“We’ve become slightly nocturnal creatures, usually rolling out around midday,” says Boy & Bear vocalist and guitarist Dave Hosking, who happens to be the first member of the Australian indie-rock six-piece to regain consciousness after a show in Montréal.
“I’ve got coffee brewing. I’m a happy man,” he laughs, insisting he wasn’t woken up for the interview.
The group is in the midst of its Get Up and Dance tour, in support of Harlequin Dream, which was released in August 2013 and went on to hit No 1 in Australia.
Harlequin Dream, a collection of tracks that wouldn’t sound out of place alongside Fleetwood Mac’s catalogue, was the start of an evolution of sorts for Boy & Bear, though Hosking hopes that description isn’t too dramatic. He notes that while Boy & Bear’s debut album Moonfire did well at home, it didn’t have the success the group had hoped for overseas. The band, which was heading into Harlequin Dream with a new bass player (David Symes) and new management, chipped away at recording the album over an eight-month period at a small studio in Sydney until it was satisfied in the finished product.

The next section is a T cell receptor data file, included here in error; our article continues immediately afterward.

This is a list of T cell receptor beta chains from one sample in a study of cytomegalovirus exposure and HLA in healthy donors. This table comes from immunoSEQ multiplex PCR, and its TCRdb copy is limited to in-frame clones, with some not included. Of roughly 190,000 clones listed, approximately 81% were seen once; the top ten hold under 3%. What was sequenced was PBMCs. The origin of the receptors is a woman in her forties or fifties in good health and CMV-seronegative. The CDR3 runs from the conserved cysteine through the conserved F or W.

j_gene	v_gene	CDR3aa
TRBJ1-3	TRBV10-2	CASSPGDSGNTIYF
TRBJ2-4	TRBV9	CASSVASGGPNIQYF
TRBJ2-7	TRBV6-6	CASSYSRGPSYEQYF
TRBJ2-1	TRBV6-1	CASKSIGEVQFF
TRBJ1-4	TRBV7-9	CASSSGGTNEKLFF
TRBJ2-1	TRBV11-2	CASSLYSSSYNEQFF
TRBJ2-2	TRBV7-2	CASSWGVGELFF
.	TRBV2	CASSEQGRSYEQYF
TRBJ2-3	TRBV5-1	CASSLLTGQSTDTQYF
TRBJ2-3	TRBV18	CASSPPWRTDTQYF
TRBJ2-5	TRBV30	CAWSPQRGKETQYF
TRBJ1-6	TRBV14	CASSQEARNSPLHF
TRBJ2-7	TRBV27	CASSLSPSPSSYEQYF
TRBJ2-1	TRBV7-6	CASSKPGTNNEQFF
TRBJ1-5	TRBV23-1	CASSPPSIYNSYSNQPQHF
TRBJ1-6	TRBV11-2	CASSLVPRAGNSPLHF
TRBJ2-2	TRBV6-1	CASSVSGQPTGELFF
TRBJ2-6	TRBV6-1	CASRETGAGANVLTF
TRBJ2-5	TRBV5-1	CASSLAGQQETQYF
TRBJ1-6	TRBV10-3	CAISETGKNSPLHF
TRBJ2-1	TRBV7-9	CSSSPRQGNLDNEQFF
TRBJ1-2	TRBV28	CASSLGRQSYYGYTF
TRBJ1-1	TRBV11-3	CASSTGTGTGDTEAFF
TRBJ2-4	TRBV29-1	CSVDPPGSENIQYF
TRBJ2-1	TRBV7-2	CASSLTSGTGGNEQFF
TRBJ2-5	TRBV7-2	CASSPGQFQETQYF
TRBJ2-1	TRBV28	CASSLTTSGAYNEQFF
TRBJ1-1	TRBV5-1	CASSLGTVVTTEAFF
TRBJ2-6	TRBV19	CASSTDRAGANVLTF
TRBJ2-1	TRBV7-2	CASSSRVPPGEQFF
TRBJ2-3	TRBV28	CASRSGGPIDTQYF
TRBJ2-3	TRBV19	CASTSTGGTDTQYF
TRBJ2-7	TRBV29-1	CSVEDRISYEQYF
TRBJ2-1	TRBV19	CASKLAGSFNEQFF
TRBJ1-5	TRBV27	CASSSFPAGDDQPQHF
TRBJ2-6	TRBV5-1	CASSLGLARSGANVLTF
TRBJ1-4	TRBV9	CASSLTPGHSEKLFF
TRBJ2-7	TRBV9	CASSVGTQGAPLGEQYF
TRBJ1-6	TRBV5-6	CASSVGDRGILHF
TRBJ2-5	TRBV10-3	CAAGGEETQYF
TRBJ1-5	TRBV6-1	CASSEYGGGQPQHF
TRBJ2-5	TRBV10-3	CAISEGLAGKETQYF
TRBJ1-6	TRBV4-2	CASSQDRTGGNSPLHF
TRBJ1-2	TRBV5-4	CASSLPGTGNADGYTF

“It felt like we had our hands on every brick,” Hosking recalls. “We were really working well together and knew what we wanted to create, and I don’t know, there was a sense of getting to the end of that and feeling like we’d taken a big step forward in terms of the sound we wanted to move toward as a band.”
Boy & Bear is already looking towards its next record and has begun work on new tracks. Hosking says the group’s material will continue to embrace the old-school melodies that have shaped its previous work while pulling the style into the 21st century. What that sounds like exactly, he’s not sure, but feels the picture is becoming clearer. What fans can expect, though, is pop that breaks the bubble-gum formula and relies on vintage-style guitar tones and subtle melodies in the vein of Fleetwood Mac, the Mamas & the Papas and the like—that and songs that will be ideal for driving with the windows down.
“I love listening to music in the car—that’s my favourite space,” Hosking adds. “Your focus isn’t entirely on the music, it’s just sort of there with you. I think I’m more and more writing for that space. I’m writing that sort of groove … it’s not a ballad and slow, but it’s not like foot-in-the-floor sort of stuff. It’s kind of right in the middle and I think I really love that. It has an understated energy to it.”
Sat, Oct 25 (8 pm)
Starlite Room, Sold out